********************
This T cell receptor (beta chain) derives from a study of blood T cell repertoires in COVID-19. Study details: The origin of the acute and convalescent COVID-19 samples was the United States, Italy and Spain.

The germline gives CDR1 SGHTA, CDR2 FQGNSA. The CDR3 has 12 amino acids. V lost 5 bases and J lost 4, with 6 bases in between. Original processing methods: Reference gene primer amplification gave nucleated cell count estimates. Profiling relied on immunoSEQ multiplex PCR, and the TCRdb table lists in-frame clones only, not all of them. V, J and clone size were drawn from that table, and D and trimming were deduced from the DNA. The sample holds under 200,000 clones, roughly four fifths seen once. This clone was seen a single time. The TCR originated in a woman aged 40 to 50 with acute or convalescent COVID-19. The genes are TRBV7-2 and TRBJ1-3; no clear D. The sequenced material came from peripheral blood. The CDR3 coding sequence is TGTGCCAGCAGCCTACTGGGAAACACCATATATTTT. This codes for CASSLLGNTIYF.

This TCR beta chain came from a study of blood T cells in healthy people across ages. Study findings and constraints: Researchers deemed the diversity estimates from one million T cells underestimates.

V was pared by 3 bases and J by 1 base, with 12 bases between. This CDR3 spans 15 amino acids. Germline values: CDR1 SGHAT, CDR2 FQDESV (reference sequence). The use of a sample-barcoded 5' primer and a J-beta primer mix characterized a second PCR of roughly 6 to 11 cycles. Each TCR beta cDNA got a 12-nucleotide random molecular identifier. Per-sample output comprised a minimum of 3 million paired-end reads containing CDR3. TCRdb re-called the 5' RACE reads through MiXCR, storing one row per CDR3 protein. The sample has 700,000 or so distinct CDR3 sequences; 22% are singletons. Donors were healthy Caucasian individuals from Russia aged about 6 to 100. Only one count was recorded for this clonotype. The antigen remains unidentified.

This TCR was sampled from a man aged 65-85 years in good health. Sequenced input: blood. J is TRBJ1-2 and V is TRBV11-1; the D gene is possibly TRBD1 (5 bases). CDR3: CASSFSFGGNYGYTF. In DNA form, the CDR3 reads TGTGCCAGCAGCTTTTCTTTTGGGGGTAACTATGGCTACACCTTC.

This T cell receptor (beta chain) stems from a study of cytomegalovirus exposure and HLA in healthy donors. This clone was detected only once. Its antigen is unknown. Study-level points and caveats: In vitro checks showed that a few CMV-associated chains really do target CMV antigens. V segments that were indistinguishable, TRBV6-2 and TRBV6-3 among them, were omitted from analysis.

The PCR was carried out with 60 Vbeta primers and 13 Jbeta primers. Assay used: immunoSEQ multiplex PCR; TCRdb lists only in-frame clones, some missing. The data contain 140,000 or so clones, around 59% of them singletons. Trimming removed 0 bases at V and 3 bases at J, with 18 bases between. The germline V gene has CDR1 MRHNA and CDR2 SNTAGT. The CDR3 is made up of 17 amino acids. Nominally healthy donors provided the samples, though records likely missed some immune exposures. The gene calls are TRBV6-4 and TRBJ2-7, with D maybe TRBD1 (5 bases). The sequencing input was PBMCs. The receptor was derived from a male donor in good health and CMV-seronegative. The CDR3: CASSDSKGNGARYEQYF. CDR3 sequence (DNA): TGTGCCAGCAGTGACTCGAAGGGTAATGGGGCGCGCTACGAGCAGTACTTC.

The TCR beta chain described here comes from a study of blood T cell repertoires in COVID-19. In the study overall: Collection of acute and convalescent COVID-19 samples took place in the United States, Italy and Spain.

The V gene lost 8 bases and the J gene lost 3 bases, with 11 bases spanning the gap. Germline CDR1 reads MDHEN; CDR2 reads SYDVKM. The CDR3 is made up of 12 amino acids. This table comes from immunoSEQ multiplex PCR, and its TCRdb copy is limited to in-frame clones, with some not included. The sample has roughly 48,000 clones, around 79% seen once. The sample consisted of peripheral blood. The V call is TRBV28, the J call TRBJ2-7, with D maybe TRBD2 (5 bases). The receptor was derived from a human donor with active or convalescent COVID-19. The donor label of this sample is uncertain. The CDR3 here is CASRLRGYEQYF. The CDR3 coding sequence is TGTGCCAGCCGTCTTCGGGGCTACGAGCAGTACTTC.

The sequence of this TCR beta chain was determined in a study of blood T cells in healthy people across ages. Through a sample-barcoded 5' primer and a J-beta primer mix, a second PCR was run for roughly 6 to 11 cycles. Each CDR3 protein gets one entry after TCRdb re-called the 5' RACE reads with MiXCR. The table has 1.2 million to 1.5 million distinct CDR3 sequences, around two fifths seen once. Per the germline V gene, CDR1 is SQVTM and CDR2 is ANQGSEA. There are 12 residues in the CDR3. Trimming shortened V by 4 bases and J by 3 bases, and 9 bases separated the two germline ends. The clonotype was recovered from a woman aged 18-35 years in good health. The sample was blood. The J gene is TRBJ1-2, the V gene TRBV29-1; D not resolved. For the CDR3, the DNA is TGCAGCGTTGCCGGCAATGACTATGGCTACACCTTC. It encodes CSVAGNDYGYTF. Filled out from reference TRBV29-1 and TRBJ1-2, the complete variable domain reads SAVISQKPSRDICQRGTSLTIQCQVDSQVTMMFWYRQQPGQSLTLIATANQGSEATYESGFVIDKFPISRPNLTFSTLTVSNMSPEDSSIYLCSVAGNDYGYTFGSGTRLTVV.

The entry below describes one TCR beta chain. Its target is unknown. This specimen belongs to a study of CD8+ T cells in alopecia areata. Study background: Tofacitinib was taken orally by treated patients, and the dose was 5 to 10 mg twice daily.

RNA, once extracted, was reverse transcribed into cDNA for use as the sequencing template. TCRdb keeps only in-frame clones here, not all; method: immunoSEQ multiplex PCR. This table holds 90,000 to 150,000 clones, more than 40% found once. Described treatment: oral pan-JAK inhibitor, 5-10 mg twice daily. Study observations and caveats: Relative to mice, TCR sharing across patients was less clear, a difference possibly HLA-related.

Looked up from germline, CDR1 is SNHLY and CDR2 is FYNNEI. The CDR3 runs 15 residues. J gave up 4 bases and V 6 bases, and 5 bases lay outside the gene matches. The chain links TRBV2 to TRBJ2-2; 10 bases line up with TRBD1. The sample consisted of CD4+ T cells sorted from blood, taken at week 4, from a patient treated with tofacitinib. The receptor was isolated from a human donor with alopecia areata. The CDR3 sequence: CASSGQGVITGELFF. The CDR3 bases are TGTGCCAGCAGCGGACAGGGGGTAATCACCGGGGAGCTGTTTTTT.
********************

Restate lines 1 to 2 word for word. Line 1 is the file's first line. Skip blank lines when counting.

This T cell receptor (beta chain) derives from a study of blood T cell repertoires in COVID-19. Study details: The origin of the acute and convalescent COVID-19 samples was the United States, Italy and Spain.

The germline gives CDR1 SGHTA, CDR2 FQGNSA. The CDR3 has 12 amino acids. V lost 5 bases and J lost 4, with 6 bases in between. Original processing methods: Reference gene primer amplification gave nucleated cell count estimates. Profiling relied on immunoSEQ multiplex PCR, and the TCRdb table lists in-frame clones only, not all of them. V, J and clone size were drawn from that table, and D and trimming were deduced from the DNA. The sample holds under 200,000 clones, roughly four fifths seen once. This clone was seen a single time. The TCR originated in a woman aged 40 to 50 with acute or convalescent COVID-19. The genes are TRBV7-2 and TRBJ1-3; no clear D. The sequenced material came from peripheral blood. The CDR3 coding sequence is TGTGCCAGCAGCCTACTGGGAAACACCATATATTTT. This codes for CASSLLGNTIYF.